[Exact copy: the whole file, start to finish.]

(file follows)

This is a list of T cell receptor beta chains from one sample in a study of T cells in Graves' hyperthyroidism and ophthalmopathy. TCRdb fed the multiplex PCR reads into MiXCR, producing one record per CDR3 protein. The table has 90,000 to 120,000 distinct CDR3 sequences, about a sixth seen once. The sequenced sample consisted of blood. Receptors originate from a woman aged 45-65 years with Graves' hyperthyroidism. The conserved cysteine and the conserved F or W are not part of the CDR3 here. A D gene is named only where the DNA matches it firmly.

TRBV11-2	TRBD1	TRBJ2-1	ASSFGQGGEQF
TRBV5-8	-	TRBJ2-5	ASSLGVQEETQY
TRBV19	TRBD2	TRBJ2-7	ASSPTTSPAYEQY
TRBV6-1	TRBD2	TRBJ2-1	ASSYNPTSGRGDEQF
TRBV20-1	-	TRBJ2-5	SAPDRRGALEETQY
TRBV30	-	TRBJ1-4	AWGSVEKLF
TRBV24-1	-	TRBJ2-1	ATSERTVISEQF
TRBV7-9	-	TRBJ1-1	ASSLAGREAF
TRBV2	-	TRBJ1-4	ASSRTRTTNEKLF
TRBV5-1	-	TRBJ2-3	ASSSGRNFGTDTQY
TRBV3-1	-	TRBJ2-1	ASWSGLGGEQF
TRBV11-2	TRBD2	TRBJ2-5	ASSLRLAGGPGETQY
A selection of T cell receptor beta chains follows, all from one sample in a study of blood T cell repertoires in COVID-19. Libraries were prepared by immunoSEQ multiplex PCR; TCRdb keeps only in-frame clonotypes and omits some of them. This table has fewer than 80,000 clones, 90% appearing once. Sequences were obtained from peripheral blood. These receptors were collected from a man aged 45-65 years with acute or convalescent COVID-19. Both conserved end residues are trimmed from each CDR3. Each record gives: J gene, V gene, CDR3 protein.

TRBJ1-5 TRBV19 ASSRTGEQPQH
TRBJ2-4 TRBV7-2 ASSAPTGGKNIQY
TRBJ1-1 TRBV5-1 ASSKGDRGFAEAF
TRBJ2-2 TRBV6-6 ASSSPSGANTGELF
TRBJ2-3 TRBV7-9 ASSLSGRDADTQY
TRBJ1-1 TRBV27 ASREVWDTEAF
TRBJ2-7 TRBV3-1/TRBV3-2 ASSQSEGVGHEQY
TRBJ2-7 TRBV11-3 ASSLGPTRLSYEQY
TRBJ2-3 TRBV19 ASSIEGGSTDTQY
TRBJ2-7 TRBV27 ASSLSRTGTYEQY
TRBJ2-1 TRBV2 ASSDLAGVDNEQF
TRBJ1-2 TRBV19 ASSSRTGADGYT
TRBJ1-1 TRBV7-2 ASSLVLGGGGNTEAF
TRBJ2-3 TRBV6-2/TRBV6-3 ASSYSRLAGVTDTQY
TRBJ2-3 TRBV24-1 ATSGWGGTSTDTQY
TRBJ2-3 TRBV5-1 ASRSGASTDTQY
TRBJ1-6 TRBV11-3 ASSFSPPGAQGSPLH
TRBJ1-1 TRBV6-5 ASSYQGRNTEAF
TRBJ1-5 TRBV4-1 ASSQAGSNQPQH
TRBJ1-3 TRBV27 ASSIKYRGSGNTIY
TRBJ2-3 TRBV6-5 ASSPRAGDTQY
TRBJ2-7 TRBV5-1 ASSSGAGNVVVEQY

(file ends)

This is a list of T cell receptor beta chains from one sample in a study of T cells in Graves' hyperthyroidism and ophthalmopathy. TCRdb fed the multiplex PCR reads into MiXCR, producing one record per CDR3 protein. The table has 90,000 to 120,000 distinct CDR3 sequences, about a sixth seen once. The sequenced sample consisted of blood. Receptors originate from a woman aged 45-65 years with Graves' hyperthyroidism. The conserved cysteine and the conserved F or W are not part of the CDR3 here. A D gene is named only where the DNA matches it firmly.

TRBV11-2	TRBD1	TRBJ2-1	ASSFGQGGEQF
TRBV5-8	-	TRBJ2-5	ASSLGVQEETQY
TRBV19	TRBD2	TRBJ2-7	ASSPTTSPAYEQY
TRBV6-1	TRBD2	TRBJ2-1	ASSYNPTSGRGDEQF
TRBV20-1	-	TRBJ2-5	SAPDRRGALEETQY
TRBV30	-	TRBJ1-4	AWGSVEKLF
TRBV24-1	-	TRBJ2-1	ATSERTVISEQF
TRBV7-9	-	TRBJ1-1	ASSLAGREAF
TRBV2	-	TRBJ1-4	ASSRTRTTNEKLF
TRBV5-1	-	TRBJ2-3	ASSSGRNFGTDTQY
TRBV3-1	-	TRBJ2-1	ASWSGLGGEQF
TRBV11-2	TRBD2	TRBJ2-5	ASSLRLAGGPGETQY
A selection of T cell receptor beta chains follows, all from one sample in a study of blood T cell repertoires in COVID-19. Libraries were prepared by immunoSEQ multiplex PCR; TCRdb keeps only in-frame clonotypes and omits some of them. This table has fewer than 80,000 clones, 90% appearing once. Sequences were obtained from peripheral blood. These receptors were collected from a man aged 45-65 years with acute or convalescent COVID-19. Both conserved end residues are trimmed from each CDR3. Each record gives: J gene, V gene, CDR3 protein.

TRBJ1-5 TRBV19 ASSRTGEQPQH
TRBJ2-4 TRBV7-2 ASSAPTGGKNIQY
TRBJ1-1 TRBV5-1 ASSKGDRGFAEAF
TRBJ2-2 TRBV6-6 ASSSPSGANTGELF
TRBJ2-3 TRBV7-9 ASSLSGRDADTQY
TRBJ1-1 TRBV27 ASREVWDTEAF
TRBJ2-7 TRBV3-1/TRBV3-2 ASSQSEGVGHEQY
TRBJ2-7 TRBV11-3 ASSLGPTRLSYEQY
TRBJ2-3 TRBV19 ASSIEGGSTDTQY
TRBJ2-7 TRBV27 ASSLSRTGTYEQY
TRBJ2-1 TRBV2 ASSDLAGVDNEQF
TRBJ1-2 TRBV19 ASSSRTGADGYT
TRBJ1-1 TRBV7-2 ASSLVLGGGGNTEAF
TRBJ2-3 TRBV6-2/TRBV6-3 ASSYSRLAGVTDTQY
TRBJ2-3 TRBV24-1 ATSGWGGTSTDTQY
TRBJ2-3 TRBV5-1 ASRSGASTDTQY
TRBJ1-6 TRBV11-3 ASSFSPPGAQGSPLH
TRBJ1-1 TRBV6-5 ASSYQGRNTEAF
TRBJ1-5 TRBV4-1 ASSQAGSNQPQH
TRBJ1-3 TRBV27 ASSIKYRGSGNTIY
TRBJ2-3 TRBV6-5 ASSPRAGDTQY
TRBJ2-7 TRBV5-1 ASSSGAGNVVVEQY